Wolff also set what could be considered a soft deadline of Opening Day 2006. The deadline isn't so much to get all of the land acquisition completed as it is for the combined forces of Oakland, Alameda County and the Coliseum Authority to show some progress on getting the entitlements ready and on starting the land acquisition process. Should that progress not prove satisfactory, Wolff has said that he will start to look elsewhere – first in Oakland, then in greater Alameda County. Unfortunately for Oakland, there is a dearth of available land on which a ballpark could be built, let alone a massive mixed-use project. Most of the sites previously considered for a ballpark in downtown Oakland and in nearby neighborhoods have been claimed for other development. Other areas near the Coliseum may be considered, but they too have their infrastructure challenges and may not yield the kind of payoff that Wolff needs to fund the ballpark. He may be forced to look outside Oakland. Fremont has shown an interest in providing land for Wolff should the Oakland discussions not bear fruit, and its seriousness was proven by an initial investment in a ballpark feasibility study, which was approved in October.

There are those that believe that Wolff's plans are merely a bluff, or "vaporware" in Silicon Valley parlance. They are convinced that Wolff intentionally put out a difficult proposal with an impossibly short timeline in order to give him an easy escape route out of Oakland. This may prove true in several months' time, but until then most have chosen to give Wolff, who has a reputation for being a straight shooter, the benefit of the doubt.

Other sites in Alameda County

Fremont has positioned itself as a potential "savior" for the A's should Oakland not work out, but they're not being entirely altruistic. As a mid-sized city looking to emerge from its suburban reputation, Fremont views getting the A's as a way to put itself on the map. Like other Bay Area communities, Fremont won't approve any broad tax hikes to get a ballpark built, but they will provide the land and possible ancillary development Wolff is seeking. The prime site is just north of the NUMMI plant, which is in the Warm Springs district in south Fremont. An alternate is the Pacific Commons development, which is also in south Fremont. The advantage of the NUMMI site is that a new BART station is planned for the area. Pacific Commons' location west of I-880 makes BART impossible.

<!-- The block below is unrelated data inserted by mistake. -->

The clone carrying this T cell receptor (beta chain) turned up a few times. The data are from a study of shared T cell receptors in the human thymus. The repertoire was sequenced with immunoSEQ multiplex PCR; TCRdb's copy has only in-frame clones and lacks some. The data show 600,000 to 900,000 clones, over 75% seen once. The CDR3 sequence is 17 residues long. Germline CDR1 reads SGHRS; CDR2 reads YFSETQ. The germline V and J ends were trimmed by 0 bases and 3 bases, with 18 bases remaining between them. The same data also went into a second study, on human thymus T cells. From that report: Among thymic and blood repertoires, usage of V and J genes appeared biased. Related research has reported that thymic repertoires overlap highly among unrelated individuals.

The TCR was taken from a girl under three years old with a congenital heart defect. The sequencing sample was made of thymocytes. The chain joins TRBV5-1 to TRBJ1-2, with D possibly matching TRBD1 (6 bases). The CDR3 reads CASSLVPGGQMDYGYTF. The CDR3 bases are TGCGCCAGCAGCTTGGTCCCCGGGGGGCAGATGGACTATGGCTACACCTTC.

The Dublin/Pleasanton area has been considered for a ballpark in the past, but there are no indications that current Dublin or Pleasanton officials are planning such a pursuit. Wolff's main requirements are to have a ballpark near both a BART station and a freeway corridor, which makes it difficult to use just any available open space. If anything, any sites up for discussion will require fairly complicated land acquisition similar to what Wolff is seeking in Oakland.

Contra Costa County

While Contra Costa County is part of the A's operating territory, it hasn't emerged with any site candidates. This is not surprising since the county's individual communities are either too small (Concord, Walnut Creek) or too poor (Richmond) to pursue the A's. This could change if baseball-friendly civic leaders see a business opportunity in the A's, but it shouldn't be expected.

San Jose/Santa Clara County

The sordid history of the South Bay's dalliances with Major League Baseball can be summed up in two words: abject failure. Both the Giants and A's have failed in attempts to move to the area. A countywide ballot measure to lure the Giants to Santa Clara was defeated in 1989, and a San Jose effort failed in 1992. Since then, former A's managing partner Steve Schott, who went to Santa Clara University and runs his homebuilding business out of Santa Clara, has attempted to bring the A's to Santa Clara. That effort died on the vine, as Santa Clara officials were uneasy about the status of the team. Schott eventually got his ballpark built: a new stadium for Santa Clara University across the street from the main campus.